Go to http://choice.good.do/nofilter/ and send an email.
As a web developer, internet filters scare both me and my clients. “But if your not doing anything wrong you shouldn’t have to worry” is the reply I hear from the crowd. Which would be true, until the protection mechanism fails. Labour tired to do a similar thing a few years ago & a few small business websites ‘accidentally’ ended up on the black list. Imagine if your small business site gets attacked or hacked, then it’s detected by the filter as a naughty one, ” o we better block it” the filter thinks. Your business is now practically dead in the water if you rely at all on having a working website (which is a lot these days).
There is also a fundamental technical issue at play, if a site is accessed via SSL (the little padlock next to the URL, the https – like this one does), then nothing between my browser and the server should be able to read the contents. (Although thanks to our mate Ed, we know that the NSA unwraps these packets and then rewards them because they have the keys to the kingdom). So if all I have to do in theory is have a secure site to bypass the block, all should be well right? If they can block it, then something is fundamental to internet security will need to be broken, or they block based on the servers IP address.
But in this day and age one IP address doesn’t equal one website. One IP address equals multiple websites. So when the filter blocks one site, multiple sites could fall down too. Again as a small business, you are stuffed. (At least until you can get a new IP address).
Thanks to the guys at choice, we can all create awareness around this issue (I have added to the original email).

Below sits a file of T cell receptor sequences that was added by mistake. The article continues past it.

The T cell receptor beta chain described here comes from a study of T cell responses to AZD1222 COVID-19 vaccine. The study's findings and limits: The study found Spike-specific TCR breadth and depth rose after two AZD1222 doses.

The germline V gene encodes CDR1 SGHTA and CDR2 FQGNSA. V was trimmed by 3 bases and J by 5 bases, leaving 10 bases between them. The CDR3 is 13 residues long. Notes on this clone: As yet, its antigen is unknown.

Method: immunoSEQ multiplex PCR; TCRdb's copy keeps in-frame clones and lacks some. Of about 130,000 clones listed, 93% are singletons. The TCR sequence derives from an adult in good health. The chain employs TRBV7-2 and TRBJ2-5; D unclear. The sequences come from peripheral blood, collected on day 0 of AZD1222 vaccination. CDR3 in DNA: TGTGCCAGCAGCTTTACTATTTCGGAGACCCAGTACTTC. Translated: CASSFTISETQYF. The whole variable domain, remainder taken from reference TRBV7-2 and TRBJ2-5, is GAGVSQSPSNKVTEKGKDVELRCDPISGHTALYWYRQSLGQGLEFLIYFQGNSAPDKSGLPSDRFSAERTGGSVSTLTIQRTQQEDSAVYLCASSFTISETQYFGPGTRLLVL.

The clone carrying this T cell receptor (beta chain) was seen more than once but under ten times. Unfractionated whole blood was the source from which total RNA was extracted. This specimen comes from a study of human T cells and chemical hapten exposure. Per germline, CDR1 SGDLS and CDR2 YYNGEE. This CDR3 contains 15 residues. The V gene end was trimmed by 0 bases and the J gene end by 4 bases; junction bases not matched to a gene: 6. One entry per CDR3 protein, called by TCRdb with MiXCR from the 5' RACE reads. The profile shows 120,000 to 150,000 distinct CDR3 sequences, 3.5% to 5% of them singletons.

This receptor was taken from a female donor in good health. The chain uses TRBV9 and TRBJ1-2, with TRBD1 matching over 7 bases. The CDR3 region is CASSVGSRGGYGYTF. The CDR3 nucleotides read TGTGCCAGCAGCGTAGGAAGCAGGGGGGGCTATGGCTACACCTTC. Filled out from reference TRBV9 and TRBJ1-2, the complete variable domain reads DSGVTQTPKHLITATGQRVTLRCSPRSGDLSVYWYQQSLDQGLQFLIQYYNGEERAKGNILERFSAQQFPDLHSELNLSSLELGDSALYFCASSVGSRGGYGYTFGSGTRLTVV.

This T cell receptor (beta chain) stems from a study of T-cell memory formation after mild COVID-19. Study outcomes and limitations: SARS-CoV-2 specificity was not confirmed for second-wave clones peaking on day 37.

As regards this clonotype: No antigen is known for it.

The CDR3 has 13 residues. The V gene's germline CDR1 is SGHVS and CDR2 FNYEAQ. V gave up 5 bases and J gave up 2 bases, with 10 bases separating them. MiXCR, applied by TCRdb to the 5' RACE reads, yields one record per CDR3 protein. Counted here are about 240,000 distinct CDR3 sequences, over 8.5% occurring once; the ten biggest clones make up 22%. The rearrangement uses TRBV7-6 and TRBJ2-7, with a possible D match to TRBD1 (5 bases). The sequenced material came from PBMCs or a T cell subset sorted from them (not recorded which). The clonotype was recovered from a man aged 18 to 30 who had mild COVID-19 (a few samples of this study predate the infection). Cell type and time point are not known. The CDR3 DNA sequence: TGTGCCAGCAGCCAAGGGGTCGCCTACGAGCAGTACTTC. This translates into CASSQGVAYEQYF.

Similarly to the metadata bill (which was sadly passed), I’m concerned about this one.
It is the equivalent to blocking roads & streets in high crime neighbourhoods, because cars might drive on those roads, which may or may have passengers that may or may not commit a crime in them.
I am asking you to vote against the Copyright Amendment (Online Infringement) Bill.
This Bill will make internet service providers police consumers’ downloads with an industry-run internet filter.
But this isn’t just about stopping Pirate Bay – it covers sites for online tools like Virtual Private Networks (VPNs) that help consumers get around the ‘Australia tax’ and access legitimate content from overseas.
The law will also prevent other parties from seeking to have site blocks removed, for example if it’s in the public interest or it’s blocked accidentally.
If you won’t vote against the Bill, then I ask you to make sure that it won’t accidentally capture legitimate websites, including VPNs.
Also please ensure that other parties can make public interest arguments when the courts are considering imposing or varying website-blocking orders. Without this, it will be a one-sided, uncontested application process, which is worrying given the potential for legitimate sites to be blocked.
Specific recommendations for addressing these problems can be found in CHOICE’s submission to the inquiry, available at http://www.aph.gov.au/Parliamentary_Business/Committees/Senate/Legal_and_Constitutional_Affairs/Copyright_Bill_2015/Submissions (submission no. 34).
When the U.S tired to do a similar thing with their SOPA Bill a few years ago, the internet went black to make politicians wake up, and see that the entertainment industry cannot control the internet. Unfortunately we don’t have the same power here in Australia, but hopefully through an open conversation with all parties, not just the entertainment industry we can find a better solution to the issue of copyright infringement.